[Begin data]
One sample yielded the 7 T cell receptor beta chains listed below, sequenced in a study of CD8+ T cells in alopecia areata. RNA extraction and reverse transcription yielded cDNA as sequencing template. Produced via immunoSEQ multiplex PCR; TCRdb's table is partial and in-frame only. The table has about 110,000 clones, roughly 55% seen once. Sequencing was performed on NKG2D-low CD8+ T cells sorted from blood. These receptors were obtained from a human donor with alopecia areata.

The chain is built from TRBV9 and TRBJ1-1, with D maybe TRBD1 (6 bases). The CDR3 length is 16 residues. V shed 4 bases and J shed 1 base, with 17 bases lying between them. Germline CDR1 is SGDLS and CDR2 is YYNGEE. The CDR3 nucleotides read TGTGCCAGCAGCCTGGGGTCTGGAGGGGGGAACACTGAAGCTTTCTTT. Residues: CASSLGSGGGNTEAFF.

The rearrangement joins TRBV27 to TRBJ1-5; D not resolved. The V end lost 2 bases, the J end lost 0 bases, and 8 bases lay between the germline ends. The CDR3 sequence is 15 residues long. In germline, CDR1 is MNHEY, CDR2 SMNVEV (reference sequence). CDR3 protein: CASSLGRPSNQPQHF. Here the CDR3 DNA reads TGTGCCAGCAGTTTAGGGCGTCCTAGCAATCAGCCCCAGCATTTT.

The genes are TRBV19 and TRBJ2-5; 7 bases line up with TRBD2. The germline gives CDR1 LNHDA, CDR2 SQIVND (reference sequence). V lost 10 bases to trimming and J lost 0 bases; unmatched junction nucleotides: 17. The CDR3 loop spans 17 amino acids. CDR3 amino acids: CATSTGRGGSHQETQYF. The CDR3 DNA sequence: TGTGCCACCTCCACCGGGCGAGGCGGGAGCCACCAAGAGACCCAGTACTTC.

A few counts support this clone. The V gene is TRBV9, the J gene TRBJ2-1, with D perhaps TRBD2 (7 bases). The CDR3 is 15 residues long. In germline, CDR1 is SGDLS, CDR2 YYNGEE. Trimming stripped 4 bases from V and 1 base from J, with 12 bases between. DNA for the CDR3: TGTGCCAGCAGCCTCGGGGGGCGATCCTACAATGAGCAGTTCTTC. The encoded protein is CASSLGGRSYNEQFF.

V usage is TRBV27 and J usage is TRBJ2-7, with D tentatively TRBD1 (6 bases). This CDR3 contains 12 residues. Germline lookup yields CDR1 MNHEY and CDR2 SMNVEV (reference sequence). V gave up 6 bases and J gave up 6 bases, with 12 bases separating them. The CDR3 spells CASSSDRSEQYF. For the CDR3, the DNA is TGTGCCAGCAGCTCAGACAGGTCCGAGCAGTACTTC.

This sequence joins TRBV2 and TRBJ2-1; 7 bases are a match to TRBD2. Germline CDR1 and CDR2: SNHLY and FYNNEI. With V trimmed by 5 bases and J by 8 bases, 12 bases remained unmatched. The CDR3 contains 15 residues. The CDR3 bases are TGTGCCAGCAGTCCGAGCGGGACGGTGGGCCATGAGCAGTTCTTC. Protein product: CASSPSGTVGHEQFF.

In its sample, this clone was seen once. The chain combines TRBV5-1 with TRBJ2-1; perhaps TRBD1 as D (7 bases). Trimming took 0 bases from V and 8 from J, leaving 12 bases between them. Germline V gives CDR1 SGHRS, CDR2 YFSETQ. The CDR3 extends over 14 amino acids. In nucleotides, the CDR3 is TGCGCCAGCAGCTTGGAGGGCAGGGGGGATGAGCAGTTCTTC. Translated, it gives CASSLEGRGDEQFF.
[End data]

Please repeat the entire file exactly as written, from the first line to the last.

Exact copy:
One sample yielded the 7 T cell receptor beta chains listed below, sequenced in a study of CD8+ T cells in alopecia areata. RNA extraction and reverse transcription yielded cDNA as sequencing template. Produced via immunoSEQ multiplex PCR; TCRdb's table is partial and in-frame only. The table has about 110,000 clones, roughly 55% seen once. Sequencing was performed on NKG2D-low CD8+ T cells sorted from blood. These receptors were obtained from a human donor with alopecia areata.

The chain is built from TRBV9 and TRBJ1-1, with D maybe TRBD1 (6 bases). The CDR3 length is 16 residues. V shed 4 bases and J shed 1 base, with 17 bases lying between them. Germline CDR1 is SGDLS and CDR2 is YYNGEE. The CDR3 nucleotides read TGTGCCAGCAGCCTGGGGTCTGGAGGGGGGAACACTGAAGCTTTCTTT. Residues: CASSLGSGGGNTEAFF.

The rearrangement joins TRBV27 to TRBJ1-5; D not resolved. The V end lost 2 bases, the J end lost 0 bases, and 8 bases lay between the germline ends. The CDR3 sequence is 15 residues long. In germline, CDR1 is MNHEY, CDR2 SMNVEV (reference sequence). CDR3 protein: CASSLGRPSNQPQHF. Here the CDR3 DNA reads TGTGCCAGCAGTTTAGGGCGTCCTAGCAATCAGCCCCAGCATTTT.

The genes are TRBV19 and TRBJ2-5; 7 bases line up with TRBD2. The germline gives CDR1 LNHDA, CDR2 SQIVND (reference sequence). V lost 10 bases to trimming and J lost 0 bases; unmatched junction nucleotides: 17. The CDR3 loop spans 17 amino acids. CDR3 amino acids: CATSTGRGGSHQETQYF. The CDR3 DNA sequence: TGTGCCACCTCCACCGGGCGAGGCGGGAGCCACCAAGAGACCCAGTACTTC.

A few counts support this clone. The V gene is TRBV9, the J gene TRBJ2-1, with D perhaps TRBD2 (7 bases). The CDR3 is 15 residues long. In germline, CDR1 is SGDLS, CDR2 YYNGEE. Trimming stripped 4 bases from V and 1 base from J, with 12 bases between. DNA for the CDR3: TGTGCCAGCAGCCTCGGGGGGCGATCCTACAATGAGCAGTTCTTC. The encoded protein is CASSLGGRSYNEQFF.

V usage is TRBV27 and J usage is TRBJ2-7, with D tentatively TRBD1 (6 bases). This CDR3 contains 12 residues. Germline lookup yields CDR1 MNHEY and CDR2 SMNVEV (reference sequence). V gave up 6 bases and J gave up 6 bases, with 12 bases separating them. The CDR3 spells CASSSDRSEQYF. For the CDR3, the DNA is TGTGCCAGCAGCTCAGACAGGTCCGAGCAGTACTTC.

This sequence joins TRBV2 and TRBJ2-1; 7 bases are a match to TRBD2. Germline CDR1 and CDR2: SNHLY and FYNNEI. With V trimmed by 5 bases and J by 8 bases, 12 bases remained unmatched. The CDR3 contains 15 residues. The CDR3 bases are TGTGCCAGCAGTCCGAGCGGGACGGTGGGCCATGAGCAGTTCTTC. Protein product: CASSPSGTVGHEQFF.

In its sample, this clone was seen once. The chain combines TRBV5-1 with TRBJ2-1; perhaps TRBD1 as D (7 bases). Trimming took 0 bases from V and 8 from J, leaving 12 bases between them. Germline V gives CDR1 SGHRS, CDR2 YFSETQ. The CDR3 extends over 14 amino acids. In nucleotides, the CDR3 is TGCGCCAGCAGCTTGGAGGGCAGGGGGGATGAGCAGTTCTTC. Translated, it gives CASSLEGRGDEQFF.